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Astron. Astrophys. 344, L37-L40 (1999)

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3. Discussion and conclusion

We now check our model against the observed data. Here we assume a fixed opening jet angle and a minimum electron Lorentz factor, and the equipartition parameters [FORMULA] and [FORMULA] are referenced to unity.

For GRB970208, using the equation (9), at a time of [FORMULA], we obtain a frequency [FORMULA] Hz.

Substituting the same numbers into the equations for the flux (13), we have [FORMULA] [FORMULA] [FORMULA] [FORMULA] [FORMULA] [FORMULA] [FORMULA] [FORMULA], where [FORMULA].

Again using GRB970208 as reference, we obtain for the flux in the X-band at a frequency of [FORMULA] Hz and a time [FORMULA] s: [FORMULA] [FORMULA] [FORMULA] [FORMULA].

For the optical depth in the optical band we obtain [FORMULA] [FORMULA] [FORMULA] [FORMULA], hence, within our model the optical emission region is optically thin, except very early.

In our model, the condition [FORMULA] corresponds to the early phase, when [FORMULA] is actually in the gamma-ray regime. In this phase, the corresponding maximum flux in the observer frame is [FORMULA] [FORMULA]. This is derived from using all available energy in energetic electrons, and redistributing it into emission; photons are generated by various emission processes, including pion decay, upscattered by inverse Compton emission, and redistributed in photon energy by pair opacity (Rachen & Mészáros 1998). The integration of this flux in time from [FORMULA] s to 10 s gives a value of about [FORMULA] [FORMULA]. This we identify with the initial gamma-ray emission.

Concerning the variability at times when [FORMULA], we note that in observed jets, one often finds inhomogeneities on the scale of a few jet-diameters parallel to the axis, and down to some fraction of the diameter perpendicular to the axis. However, any variability derived from such inhomogeneities is smeared out by arrival time differences for the observer. Therefore, using the jet diameter as a reference scale, this smearing limits any temporal variability

[EQUATION]

Inhomogeneities on transverse scales smaller than the jet diameter can shorten this. This variability may explain the complex features of the optical rise in GRB970508 (Galama et al. 1998).

The way in which our model can reproduce the observed properties of GRBs depends strictly on two sets of parameters, one set which is verifiable, because it derives from known active binary stars, and a second set which characterizes the explosion. The explosion depends on the initial shock energy [FORMULA], and the equipartition parameter [FORMULA]. On the other hand, the binary set is composed of the mass loss rate [FORMULA] of the jet, the jet opening angle [FORMULA], the bulk velocity in the jet [FORMULA] and the equipartition parameter [FORMULA]. To produce shock waves and the observed emission in the jet, it is necessary that the initial amount of matter in the shock is comparable with the mass in the jet. This implies that the binary system necessary in our model has to have a super Eddington accretion rate to get the required mass loss rate. In our Galaxy, one such binary system is known, SS433 (Murata and Shibazaki, 1996), for which [FORMULA]. In our model, we have used the parameters characteristic of this system, implying that there are system like SS433 where the central object indeed is a neutron star.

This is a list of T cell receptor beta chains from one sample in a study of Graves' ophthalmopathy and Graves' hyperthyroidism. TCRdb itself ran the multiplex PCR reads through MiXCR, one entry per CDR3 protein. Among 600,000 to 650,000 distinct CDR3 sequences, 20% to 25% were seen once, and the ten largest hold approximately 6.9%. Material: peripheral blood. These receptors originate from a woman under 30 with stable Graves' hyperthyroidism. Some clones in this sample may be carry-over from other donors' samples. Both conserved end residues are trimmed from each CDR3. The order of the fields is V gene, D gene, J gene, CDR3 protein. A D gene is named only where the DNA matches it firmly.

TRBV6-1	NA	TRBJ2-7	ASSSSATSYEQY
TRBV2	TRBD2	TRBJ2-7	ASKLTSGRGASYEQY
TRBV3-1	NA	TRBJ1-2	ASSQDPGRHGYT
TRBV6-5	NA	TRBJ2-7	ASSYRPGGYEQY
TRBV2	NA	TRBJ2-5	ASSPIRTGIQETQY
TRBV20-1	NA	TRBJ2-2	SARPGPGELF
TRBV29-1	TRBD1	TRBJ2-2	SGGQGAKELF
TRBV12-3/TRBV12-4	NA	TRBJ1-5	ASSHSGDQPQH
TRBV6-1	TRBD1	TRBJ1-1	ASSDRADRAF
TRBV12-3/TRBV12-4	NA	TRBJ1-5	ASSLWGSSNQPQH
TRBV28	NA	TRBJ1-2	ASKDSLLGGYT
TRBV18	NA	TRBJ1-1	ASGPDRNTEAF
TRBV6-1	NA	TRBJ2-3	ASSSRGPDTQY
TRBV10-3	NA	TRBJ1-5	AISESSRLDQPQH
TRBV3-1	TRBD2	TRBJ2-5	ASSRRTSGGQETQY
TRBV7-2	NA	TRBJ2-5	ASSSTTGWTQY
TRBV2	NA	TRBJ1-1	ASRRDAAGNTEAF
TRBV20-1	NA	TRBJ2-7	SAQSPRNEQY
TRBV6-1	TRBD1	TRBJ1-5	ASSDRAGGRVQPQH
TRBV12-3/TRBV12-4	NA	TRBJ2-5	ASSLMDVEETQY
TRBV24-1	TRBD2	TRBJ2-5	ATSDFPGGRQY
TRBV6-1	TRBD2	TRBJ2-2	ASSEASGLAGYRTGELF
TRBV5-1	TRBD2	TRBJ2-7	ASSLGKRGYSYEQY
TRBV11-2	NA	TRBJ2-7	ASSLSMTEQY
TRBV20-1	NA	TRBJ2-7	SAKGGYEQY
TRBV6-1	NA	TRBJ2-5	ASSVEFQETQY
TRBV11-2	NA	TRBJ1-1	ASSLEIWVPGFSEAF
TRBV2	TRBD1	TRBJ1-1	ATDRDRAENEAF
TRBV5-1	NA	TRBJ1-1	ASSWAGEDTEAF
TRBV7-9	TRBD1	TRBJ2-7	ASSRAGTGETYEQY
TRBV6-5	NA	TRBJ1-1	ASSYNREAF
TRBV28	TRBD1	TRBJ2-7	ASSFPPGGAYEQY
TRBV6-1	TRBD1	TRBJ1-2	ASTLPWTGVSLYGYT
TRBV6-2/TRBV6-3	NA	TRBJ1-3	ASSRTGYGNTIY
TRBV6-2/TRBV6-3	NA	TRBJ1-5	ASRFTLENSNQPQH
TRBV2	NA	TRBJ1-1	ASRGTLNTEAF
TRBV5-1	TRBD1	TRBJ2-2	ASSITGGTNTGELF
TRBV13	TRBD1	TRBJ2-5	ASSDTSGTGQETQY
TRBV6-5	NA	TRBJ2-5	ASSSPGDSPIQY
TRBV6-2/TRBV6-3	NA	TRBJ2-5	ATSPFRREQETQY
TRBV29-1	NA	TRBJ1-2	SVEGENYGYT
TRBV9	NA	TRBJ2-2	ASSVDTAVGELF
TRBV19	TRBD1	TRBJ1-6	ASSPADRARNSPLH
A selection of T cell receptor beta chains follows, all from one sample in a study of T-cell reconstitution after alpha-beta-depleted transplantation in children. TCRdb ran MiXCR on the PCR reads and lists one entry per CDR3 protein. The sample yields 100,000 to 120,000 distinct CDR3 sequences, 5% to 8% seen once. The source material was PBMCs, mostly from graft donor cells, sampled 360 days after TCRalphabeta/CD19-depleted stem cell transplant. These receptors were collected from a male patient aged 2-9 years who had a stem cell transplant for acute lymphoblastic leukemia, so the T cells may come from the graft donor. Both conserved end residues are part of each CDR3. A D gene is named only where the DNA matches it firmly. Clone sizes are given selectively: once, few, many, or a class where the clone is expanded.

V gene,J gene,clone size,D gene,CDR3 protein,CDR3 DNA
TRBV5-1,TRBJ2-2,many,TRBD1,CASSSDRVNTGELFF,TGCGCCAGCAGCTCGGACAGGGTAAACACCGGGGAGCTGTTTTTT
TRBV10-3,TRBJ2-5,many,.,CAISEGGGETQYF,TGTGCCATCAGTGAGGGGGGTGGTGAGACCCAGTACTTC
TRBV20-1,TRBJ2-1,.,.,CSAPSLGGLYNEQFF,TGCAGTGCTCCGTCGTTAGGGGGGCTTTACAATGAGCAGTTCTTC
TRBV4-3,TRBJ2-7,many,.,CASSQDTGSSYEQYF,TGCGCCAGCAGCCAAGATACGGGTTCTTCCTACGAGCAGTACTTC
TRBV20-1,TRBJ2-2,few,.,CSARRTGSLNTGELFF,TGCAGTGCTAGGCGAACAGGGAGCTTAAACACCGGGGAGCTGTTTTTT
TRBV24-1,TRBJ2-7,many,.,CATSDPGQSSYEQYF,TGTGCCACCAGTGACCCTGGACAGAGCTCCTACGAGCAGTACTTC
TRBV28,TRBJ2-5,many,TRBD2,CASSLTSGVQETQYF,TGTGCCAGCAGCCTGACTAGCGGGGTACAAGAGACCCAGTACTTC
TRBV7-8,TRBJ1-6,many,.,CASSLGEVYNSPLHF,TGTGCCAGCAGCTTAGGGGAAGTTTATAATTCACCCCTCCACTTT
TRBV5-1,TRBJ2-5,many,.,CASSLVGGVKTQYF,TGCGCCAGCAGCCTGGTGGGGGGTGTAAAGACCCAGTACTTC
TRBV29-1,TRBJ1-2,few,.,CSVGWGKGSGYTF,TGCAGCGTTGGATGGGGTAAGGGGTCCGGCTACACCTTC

In the context of the Falcke & Biermann jet-disk model, SS433 is a radio-weak jet-disk system, while here we have used their radio-loud model; but it has been noted that systems such as GRS1915+105 and perhaps also SS433 can switch from radio-weak to radio-loud in the terminology of Falcke & Biermann (1995, 1999). Considering that the jet ejection rate is bound to the disk accretion rate by the relation [FORMULA], we find that for an initial bulk Lorentz factor [FORMULA], the mass in the shock [FORMULA] is equal to the mass present in the jet. Therefore, SS433 might be a good candidate to explode as the next violent GRB in our Galaxy.

To summarize, our model can explain the initial gamma ray burst, the spectrum and temporal behaviour of the afterglows, the low baryon load, an optical rise, and do all this with a modest energy budget. Moreover, this GRB model is developed within an existing framework for galactic jet sources, using a set of well determined parameters.

Obviously, we have simplified in many places, using a naive version of shock acceleration, only strong shocks, a conical jet geometry, etc., but the good agreement with the data we obtain within our framework shows that more detailed calculations may be worthwhile.

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© European Southern Observatory (ESO) 1999

Online publication: March 18, 1999
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